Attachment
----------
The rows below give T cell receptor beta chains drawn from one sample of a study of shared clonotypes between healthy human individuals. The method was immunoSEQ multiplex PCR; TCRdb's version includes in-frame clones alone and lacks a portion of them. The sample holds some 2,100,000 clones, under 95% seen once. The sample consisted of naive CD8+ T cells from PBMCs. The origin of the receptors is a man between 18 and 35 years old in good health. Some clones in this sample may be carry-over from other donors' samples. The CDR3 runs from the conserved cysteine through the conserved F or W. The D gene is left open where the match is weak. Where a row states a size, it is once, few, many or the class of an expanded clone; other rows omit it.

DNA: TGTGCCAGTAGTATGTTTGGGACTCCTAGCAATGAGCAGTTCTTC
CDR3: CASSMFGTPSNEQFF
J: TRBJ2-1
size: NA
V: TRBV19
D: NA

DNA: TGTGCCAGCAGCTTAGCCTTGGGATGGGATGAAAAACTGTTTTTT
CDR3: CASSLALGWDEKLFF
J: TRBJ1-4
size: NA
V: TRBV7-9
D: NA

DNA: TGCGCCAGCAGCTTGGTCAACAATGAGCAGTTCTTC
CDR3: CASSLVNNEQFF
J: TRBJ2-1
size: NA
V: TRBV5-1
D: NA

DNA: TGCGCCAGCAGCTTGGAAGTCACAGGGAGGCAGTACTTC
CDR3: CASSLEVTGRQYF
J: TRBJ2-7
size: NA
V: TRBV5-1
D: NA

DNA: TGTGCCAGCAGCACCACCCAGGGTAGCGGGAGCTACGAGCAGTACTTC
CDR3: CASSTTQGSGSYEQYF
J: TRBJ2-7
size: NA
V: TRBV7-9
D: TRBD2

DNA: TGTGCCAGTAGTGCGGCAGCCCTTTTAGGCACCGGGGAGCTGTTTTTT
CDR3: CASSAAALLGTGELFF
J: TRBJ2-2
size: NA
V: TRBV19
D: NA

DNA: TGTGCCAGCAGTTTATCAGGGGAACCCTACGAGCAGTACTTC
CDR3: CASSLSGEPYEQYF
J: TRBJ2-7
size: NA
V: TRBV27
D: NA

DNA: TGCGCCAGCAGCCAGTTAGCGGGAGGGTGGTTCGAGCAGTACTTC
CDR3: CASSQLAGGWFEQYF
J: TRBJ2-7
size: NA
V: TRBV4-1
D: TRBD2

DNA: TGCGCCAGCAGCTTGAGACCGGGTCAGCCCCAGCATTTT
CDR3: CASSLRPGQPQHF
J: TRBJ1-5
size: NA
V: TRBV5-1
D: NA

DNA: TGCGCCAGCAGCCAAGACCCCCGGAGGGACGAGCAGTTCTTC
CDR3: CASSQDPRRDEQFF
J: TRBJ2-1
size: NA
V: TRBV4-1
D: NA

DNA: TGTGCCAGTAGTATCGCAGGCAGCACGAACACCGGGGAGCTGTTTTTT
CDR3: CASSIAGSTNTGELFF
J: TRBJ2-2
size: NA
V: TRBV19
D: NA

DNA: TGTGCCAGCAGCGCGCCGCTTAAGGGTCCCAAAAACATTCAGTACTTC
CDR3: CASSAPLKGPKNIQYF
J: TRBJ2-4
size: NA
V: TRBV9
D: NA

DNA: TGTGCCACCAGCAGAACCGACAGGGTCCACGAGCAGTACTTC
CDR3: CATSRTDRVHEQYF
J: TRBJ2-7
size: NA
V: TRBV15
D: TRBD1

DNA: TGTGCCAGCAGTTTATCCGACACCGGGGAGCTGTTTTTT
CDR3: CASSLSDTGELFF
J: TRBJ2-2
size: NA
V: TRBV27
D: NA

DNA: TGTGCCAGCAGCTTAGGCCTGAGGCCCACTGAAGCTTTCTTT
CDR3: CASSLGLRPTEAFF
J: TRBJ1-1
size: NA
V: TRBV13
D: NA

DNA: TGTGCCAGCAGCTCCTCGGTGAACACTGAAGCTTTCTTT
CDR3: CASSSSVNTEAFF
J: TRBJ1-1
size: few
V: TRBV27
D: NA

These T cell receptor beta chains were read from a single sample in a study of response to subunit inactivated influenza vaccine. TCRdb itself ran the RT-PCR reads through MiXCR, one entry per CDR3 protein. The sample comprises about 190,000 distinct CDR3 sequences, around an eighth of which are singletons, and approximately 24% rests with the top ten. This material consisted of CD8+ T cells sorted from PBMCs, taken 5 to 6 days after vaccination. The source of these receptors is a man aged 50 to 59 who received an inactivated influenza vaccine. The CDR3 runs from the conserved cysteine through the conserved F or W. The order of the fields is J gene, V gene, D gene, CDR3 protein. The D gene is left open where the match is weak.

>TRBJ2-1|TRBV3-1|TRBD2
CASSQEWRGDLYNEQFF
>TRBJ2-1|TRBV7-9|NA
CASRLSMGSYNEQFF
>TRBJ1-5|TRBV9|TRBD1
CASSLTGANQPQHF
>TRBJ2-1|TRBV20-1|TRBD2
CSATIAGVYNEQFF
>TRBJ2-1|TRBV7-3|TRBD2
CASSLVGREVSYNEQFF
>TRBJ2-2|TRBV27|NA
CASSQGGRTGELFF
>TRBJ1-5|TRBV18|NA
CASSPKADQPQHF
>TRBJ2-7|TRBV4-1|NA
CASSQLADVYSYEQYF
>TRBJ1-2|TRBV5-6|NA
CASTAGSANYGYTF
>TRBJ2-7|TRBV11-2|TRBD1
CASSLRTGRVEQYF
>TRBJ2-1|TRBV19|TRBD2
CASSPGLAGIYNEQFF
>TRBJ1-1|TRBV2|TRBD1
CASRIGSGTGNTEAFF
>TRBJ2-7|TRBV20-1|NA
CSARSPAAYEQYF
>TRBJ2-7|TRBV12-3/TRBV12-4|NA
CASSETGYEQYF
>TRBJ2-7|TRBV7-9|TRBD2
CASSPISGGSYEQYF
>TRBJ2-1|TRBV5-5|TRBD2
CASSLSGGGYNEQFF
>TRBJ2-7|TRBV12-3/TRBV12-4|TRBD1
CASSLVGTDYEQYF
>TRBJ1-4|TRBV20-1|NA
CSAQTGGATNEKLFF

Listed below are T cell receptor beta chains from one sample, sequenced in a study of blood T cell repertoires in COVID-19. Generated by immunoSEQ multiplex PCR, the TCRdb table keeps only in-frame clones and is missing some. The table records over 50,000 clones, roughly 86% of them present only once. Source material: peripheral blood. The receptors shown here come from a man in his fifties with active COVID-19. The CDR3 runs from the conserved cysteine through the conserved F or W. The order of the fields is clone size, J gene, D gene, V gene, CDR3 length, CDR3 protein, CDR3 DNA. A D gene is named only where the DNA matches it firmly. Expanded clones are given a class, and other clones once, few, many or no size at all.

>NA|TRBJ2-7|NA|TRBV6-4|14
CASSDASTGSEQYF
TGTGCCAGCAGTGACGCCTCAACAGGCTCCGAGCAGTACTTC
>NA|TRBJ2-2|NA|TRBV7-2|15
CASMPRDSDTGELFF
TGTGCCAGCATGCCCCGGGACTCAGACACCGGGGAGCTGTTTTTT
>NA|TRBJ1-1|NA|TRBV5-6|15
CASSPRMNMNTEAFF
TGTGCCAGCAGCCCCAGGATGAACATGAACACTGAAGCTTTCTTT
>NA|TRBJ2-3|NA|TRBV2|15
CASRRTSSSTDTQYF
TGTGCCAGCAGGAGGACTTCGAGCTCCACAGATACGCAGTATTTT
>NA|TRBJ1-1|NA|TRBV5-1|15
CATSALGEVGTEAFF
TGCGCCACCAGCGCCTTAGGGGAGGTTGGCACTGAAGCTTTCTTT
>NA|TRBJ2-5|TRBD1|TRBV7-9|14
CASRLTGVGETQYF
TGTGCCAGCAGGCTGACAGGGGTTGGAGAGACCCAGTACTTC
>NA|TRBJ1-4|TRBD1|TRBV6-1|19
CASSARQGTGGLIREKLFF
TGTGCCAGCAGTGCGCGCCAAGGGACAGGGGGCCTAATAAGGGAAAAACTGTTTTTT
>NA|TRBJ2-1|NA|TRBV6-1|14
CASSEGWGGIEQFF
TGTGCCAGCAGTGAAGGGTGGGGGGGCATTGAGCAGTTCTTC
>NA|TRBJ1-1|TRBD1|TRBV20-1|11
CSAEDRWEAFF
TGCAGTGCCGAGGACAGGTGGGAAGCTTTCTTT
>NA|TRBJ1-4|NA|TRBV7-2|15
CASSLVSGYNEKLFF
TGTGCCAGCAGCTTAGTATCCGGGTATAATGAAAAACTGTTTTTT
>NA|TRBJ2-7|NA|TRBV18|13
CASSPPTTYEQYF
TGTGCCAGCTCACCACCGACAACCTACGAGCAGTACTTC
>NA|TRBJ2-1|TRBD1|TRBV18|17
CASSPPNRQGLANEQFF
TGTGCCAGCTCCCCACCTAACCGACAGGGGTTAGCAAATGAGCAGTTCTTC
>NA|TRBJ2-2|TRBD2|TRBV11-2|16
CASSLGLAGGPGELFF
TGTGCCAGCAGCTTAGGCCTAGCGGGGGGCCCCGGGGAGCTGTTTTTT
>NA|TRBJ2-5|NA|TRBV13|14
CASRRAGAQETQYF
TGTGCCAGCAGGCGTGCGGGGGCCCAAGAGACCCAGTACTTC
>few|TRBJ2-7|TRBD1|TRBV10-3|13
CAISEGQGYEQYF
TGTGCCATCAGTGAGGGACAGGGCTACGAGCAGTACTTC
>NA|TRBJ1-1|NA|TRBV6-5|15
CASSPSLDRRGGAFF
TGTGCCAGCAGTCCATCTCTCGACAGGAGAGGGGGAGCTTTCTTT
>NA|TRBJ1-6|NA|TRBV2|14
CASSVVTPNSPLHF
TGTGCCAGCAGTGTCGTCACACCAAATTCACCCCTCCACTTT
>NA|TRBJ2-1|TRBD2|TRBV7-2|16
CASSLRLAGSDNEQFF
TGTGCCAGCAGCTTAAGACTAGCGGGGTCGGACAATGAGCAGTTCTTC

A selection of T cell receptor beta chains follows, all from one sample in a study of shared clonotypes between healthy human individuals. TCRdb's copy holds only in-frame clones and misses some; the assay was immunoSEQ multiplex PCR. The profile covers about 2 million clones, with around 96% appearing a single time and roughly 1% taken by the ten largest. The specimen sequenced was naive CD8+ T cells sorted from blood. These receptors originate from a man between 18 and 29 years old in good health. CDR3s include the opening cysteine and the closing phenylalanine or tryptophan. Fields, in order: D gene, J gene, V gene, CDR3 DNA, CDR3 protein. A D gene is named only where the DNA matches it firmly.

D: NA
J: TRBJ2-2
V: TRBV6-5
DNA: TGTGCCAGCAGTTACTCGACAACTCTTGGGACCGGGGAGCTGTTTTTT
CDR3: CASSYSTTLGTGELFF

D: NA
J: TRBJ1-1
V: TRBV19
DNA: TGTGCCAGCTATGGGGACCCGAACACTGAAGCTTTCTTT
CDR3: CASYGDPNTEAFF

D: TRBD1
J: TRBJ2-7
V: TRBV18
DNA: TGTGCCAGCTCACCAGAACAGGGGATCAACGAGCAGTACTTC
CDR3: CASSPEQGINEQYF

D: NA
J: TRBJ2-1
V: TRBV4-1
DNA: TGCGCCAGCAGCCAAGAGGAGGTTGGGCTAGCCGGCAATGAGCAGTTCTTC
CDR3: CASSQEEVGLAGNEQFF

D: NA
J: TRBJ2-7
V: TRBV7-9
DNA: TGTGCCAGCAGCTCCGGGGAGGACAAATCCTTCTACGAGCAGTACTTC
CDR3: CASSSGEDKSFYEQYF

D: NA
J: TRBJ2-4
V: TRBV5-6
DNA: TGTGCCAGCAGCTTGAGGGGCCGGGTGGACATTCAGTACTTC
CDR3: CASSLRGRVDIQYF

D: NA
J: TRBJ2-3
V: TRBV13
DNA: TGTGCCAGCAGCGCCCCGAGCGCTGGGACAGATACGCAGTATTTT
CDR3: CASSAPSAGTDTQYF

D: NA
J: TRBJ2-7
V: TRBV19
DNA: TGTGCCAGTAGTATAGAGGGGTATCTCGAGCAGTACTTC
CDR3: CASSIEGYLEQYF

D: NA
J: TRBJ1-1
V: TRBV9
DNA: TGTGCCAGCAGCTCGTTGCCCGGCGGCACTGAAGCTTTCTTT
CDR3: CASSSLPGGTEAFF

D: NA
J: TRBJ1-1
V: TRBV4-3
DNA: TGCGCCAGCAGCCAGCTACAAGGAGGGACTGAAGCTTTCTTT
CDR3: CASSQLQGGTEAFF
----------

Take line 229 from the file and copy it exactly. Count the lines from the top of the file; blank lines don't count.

DNA: TGTGCCAGTAGTATAGAGGGGTATCTCGAGCAGTACTTC